Making Public Investment More Efficient
May 1, 2015
Public investment supports the delivery of key public services, connects citizens and firms to economic opportunities, and can serve as an important catalyst for economic growth. After three decades of decline, public investment has begun to recover as a share of GDP in emerging markets (EMs) and low income developing countries (LIDCs), but remains at historic lows in advanced economies (AEs). The increase in public investment in EMs and LIDCs has led to some convergence between richer and poorer countries in the quality of and access to social infrastructure (e.g., schools and hospitals), and, to a lesser extent, economic infrastructure (e.g., roads and electricity).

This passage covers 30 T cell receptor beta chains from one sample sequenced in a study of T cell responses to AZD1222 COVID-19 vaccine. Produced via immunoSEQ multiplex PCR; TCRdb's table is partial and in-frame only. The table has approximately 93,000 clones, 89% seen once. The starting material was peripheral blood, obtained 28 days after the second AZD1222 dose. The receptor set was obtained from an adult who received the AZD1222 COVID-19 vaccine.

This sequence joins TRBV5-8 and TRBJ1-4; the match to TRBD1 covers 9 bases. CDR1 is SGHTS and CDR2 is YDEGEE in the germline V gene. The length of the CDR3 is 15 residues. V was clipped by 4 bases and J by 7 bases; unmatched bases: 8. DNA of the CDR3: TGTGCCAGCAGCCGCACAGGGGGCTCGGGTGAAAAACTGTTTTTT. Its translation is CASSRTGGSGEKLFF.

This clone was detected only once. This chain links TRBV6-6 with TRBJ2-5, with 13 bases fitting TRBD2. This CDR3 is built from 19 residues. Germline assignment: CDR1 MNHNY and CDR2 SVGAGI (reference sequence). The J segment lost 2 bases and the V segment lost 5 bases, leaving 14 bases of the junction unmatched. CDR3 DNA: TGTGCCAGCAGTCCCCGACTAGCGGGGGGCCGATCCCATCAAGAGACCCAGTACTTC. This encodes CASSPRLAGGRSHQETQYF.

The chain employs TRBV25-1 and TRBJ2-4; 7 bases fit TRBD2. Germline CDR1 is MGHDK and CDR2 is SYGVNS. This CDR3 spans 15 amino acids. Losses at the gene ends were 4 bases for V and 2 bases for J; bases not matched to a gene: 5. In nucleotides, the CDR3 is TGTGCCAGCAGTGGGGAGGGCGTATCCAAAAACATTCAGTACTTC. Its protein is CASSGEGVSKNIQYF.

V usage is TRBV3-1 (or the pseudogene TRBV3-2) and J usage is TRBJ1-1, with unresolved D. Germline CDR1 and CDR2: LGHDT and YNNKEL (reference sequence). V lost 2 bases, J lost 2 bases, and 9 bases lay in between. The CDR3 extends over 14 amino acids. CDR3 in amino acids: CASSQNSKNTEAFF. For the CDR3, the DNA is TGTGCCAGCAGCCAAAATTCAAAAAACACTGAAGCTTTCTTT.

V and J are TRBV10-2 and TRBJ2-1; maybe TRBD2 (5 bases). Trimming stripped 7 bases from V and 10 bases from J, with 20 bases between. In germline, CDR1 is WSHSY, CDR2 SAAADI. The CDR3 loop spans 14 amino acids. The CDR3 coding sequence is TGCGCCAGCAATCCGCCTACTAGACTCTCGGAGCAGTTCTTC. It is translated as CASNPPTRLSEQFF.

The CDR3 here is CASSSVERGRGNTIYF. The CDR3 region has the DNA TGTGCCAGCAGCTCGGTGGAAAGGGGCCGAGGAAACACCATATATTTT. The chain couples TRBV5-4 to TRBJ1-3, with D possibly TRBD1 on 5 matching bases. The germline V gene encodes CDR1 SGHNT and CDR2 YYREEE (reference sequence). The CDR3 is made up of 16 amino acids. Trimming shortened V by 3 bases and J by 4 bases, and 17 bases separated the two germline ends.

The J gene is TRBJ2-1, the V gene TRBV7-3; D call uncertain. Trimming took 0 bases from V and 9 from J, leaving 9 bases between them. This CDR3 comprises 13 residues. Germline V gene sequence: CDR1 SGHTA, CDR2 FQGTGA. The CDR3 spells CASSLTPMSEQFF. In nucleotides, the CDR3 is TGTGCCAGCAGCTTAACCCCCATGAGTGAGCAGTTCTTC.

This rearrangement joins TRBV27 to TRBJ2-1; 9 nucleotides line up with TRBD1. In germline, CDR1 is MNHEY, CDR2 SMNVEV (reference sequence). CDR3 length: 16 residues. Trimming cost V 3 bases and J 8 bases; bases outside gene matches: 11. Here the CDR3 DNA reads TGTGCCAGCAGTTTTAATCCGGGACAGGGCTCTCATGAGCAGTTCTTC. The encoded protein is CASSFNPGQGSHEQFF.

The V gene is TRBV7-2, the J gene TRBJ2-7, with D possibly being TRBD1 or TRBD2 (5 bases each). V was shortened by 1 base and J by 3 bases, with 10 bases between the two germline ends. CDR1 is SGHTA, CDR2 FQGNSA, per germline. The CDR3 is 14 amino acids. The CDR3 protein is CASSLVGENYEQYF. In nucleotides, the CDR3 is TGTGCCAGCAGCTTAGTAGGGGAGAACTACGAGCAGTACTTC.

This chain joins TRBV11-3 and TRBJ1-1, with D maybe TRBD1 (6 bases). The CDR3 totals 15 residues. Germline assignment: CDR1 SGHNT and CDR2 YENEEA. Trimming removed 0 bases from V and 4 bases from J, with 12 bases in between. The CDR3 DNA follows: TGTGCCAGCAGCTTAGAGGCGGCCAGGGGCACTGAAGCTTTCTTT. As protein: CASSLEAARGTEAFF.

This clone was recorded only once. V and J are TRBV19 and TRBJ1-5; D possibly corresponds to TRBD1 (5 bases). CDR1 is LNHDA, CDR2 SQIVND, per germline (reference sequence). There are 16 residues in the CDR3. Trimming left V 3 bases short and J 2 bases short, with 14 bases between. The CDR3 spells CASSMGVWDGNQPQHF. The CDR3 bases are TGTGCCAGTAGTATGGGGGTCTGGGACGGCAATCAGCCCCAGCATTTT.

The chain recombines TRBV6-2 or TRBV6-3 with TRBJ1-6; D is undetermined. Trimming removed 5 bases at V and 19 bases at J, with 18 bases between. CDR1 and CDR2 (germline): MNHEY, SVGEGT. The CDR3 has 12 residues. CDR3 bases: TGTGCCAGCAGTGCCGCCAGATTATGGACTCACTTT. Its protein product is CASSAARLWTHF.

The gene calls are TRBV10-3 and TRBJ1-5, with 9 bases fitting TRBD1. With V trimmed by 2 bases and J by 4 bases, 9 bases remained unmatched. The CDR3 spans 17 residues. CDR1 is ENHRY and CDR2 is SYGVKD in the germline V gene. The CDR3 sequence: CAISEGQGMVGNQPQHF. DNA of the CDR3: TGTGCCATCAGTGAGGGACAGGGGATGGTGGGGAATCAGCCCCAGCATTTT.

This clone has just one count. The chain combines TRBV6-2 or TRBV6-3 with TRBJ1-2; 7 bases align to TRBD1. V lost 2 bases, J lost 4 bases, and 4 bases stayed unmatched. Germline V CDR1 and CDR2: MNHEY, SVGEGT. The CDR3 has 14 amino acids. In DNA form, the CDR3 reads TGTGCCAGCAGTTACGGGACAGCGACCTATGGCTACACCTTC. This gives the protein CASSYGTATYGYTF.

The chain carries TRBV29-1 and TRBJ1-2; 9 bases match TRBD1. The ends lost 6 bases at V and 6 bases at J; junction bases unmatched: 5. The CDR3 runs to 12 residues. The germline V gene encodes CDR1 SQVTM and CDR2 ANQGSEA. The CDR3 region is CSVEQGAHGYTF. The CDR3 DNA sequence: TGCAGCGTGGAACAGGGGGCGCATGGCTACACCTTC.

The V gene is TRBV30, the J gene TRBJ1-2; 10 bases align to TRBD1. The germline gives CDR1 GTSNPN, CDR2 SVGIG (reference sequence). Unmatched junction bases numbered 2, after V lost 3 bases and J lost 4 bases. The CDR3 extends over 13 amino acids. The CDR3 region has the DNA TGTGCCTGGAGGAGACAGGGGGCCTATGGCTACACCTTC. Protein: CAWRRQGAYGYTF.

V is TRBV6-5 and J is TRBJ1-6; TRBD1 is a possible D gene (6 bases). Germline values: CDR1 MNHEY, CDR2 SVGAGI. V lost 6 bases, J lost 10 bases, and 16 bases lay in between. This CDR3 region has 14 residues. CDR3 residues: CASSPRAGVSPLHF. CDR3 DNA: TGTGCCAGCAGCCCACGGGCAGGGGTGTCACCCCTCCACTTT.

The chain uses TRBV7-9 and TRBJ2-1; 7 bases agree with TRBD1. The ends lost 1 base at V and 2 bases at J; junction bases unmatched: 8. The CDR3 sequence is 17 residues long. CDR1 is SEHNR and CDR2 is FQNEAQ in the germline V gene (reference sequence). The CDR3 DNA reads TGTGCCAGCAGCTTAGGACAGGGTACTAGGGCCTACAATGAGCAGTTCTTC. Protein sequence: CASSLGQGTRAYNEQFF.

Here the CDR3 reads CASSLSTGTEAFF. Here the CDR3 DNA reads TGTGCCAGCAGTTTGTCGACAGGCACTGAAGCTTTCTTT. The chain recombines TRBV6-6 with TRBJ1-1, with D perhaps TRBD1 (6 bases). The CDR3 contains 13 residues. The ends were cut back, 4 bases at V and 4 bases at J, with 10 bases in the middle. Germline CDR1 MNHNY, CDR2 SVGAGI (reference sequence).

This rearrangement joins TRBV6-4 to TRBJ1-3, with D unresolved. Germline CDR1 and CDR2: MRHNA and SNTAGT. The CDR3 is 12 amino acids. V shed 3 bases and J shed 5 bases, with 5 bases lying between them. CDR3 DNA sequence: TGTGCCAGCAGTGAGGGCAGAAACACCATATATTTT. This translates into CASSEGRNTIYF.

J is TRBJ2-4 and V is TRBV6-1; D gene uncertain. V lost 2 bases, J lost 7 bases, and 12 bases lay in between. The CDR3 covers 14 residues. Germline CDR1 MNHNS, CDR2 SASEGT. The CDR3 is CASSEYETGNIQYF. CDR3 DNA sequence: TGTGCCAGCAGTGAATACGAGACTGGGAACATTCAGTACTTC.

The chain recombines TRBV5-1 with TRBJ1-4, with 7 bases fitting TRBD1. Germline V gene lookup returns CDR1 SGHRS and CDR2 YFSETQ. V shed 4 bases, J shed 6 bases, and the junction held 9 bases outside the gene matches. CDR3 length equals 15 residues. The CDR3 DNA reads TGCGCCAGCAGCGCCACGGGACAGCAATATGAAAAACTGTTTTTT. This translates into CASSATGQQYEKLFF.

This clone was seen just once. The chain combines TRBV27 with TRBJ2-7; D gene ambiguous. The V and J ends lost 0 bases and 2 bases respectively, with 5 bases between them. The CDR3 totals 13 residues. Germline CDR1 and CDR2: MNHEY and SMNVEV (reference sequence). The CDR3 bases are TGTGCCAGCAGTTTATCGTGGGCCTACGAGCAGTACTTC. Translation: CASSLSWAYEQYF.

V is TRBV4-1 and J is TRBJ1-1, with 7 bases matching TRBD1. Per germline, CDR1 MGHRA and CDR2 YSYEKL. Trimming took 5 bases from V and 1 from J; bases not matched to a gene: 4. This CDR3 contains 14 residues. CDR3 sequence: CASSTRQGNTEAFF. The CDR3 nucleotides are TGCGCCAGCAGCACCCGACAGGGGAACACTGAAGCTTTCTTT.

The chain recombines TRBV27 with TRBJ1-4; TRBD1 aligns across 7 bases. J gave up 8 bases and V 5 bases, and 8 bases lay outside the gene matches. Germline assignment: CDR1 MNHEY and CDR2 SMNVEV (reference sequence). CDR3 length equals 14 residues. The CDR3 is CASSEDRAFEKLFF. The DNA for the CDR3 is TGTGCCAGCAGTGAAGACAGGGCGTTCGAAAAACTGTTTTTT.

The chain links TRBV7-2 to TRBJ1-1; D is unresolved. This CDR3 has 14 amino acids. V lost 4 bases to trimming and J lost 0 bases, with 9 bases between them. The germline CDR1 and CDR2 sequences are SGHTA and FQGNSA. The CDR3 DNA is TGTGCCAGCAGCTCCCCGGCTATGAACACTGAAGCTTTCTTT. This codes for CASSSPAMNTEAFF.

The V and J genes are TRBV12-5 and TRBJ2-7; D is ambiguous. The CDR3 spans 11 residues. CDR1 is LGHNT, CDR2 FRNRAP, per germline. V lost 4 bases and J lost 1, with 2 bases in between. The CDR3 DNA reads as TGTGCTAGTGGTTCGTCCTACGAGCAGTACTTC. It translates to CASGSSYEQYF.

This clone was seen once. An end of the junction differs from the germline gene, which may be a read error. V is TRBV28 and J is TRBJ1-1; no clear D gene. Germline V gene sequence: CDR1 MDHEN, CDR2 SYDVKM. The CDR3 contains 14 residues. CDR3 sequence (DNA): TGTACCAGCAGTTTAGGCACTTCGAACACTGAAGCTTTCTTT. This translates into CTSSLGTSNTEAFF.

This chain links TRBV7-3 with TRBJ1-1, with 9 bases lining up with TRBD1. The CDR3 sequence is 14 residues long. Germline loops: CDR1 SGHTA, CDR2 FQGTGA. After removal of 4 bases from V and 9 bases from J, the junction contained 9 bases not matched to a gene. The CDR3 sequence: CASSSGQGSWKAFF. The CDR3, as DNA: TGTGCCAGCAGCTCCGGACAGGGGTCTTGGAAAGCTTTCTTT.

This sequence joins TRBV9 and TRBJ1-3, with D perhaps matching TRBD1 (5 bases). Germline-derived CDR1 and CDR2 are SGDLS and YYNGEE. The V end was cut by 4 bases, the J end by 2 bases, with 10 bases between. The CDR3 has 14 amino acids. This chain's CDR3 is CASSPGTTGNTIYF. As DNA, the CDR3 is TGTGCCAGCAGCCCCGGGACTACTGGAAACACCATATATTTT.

However, the economic and social impact of public investment critically depends on its efficiency. Comparing the value of public capital (input) and measures of infrastructure coverage and quality (output) across countries reveals average inefficiencies in public investment processes of around 30 percent. The economic dividends from closing this efficiency gap are substantial: the most efficient public investors get twice the growth “bang” for their public investment “buck” than the least efficient.
May 1, 2015
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